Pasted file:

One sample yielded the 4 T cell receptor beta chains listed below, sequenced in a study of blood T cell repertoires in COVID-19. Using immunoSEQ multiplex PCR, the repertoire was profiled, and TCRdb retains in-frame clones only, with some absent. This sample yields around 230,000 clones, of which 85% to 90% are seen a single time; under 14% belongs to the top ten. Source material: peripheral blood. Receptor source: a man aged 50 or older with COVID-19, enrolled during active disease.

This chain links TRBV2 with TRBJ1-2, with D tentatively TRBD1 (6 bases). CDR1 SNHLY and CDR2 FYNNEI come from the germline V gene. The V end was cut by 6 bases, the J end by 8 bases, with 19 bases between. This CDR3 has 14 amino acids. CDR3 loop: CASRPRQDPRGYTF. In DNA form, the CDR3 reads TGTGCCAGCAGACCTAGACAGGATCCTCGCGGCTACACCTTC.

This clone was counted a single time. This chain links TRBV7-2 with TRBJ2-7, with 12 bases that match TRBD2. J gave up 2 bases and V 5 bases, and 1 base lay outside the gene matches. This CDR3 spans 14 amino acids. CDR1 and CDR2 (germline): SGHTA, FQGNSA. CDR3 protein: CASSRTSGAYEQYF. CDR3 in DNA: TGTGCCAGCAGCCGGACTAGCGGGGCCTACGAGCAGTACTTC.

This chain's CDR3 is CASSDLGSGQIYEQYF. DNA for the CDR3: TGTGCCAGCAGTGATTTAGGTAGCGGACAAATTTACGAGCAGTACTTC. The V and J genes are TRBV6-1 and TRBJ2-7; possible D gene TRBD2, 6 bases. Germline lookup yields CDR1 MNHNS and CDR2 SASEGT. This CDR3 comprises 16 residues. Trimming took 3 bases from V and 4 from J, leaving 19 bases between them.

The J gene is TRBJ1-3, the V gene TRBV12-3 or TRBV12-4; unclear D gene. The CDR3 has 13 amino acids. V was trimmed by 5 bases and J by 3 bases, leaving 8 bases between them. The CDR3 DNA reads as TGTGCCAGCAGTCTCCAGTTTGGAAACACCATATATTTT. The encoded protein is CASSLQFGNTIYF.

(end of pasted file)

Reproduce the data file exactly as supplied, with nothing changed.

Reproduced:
One sample yielded the 4 T cell receptor beta chains listed below, sequenced in a study of blood T cell repertoires in COVID-19. Using immunoSEQ multiplex PCR, the repertoire was profiled, and TCRdb retains in-frame clones only, with some absent. This sample yields around 230,000 clones, of which 85% to 90% are seen a single time; under 14% belongs to the top ten. Source material: peripheral blood. Receptor source: a man aged 50 or older with COVID-19, enrolled during active disease.

This chain links TRBV2 with TRBJ1-2, with D tentatively TRBD1 (6 bases). CDR1 SNHLY and CDR2 FYNNEI come from the germline V gene. The V end was cut by 6 bases, the J end by 8 bases, with 19 bases between. This CDR3 has 14 amino acids. CDR3 loop: CASRPRQDPRGYTF. In DNA form, the CDR3 reads TGTGCCAGCAGACCTAGACAGGATCCTCGCGGCTACACCTTC.

This clone was counted a single time. This chain links TRBV7-2 with TRBJ2-7, with 12 bases that match TRBD2. J gave up 2 bases and V 5 bases, and 1 base lay outside the gene matches. This CDR3 spans 14 amino acids. CDR1 and CDR2 (germline): SGHTA, FQGNSA. CDR3 protein: CASSRTSGAYEQYF. CDR3 in DNA: TGTGCCAGCAGCCGGACTAGCGGGGCCTACGAGCAGTACTTC.

This chain's CDR3 is CASSDLGSGQIYEQYF. DNA for the CDR3: TGTGCCAGCAGTGATTTAGGTAGCGGACAAATTTACGAGCAGTACTTC. The V and J genes are TRBV6-1 and TRBJ2-7; possible D gene TRBD2, 6 bases. Germline lookup yields CDR1 MNHNS and CDR2 SASEGT. This CDR3 comprises 16 residues. Trimming took 3 bases from V and 4 from J, leaving 19 bases between them.

The J gene is TRBJ1-3, the V gene TRBV12-3 or TRBV12-4; unclear D gene. The CDR3 has 13 amino acids. V was trimmed by 5 bases and J by 3 bases, leaving 8 bases between them. The CDR3 DNA reads as TGTGCCAGCAGTCTCCAGTTTGGAAACACCATATATTTT. The encoded protein is CASSLQFGNTIYF.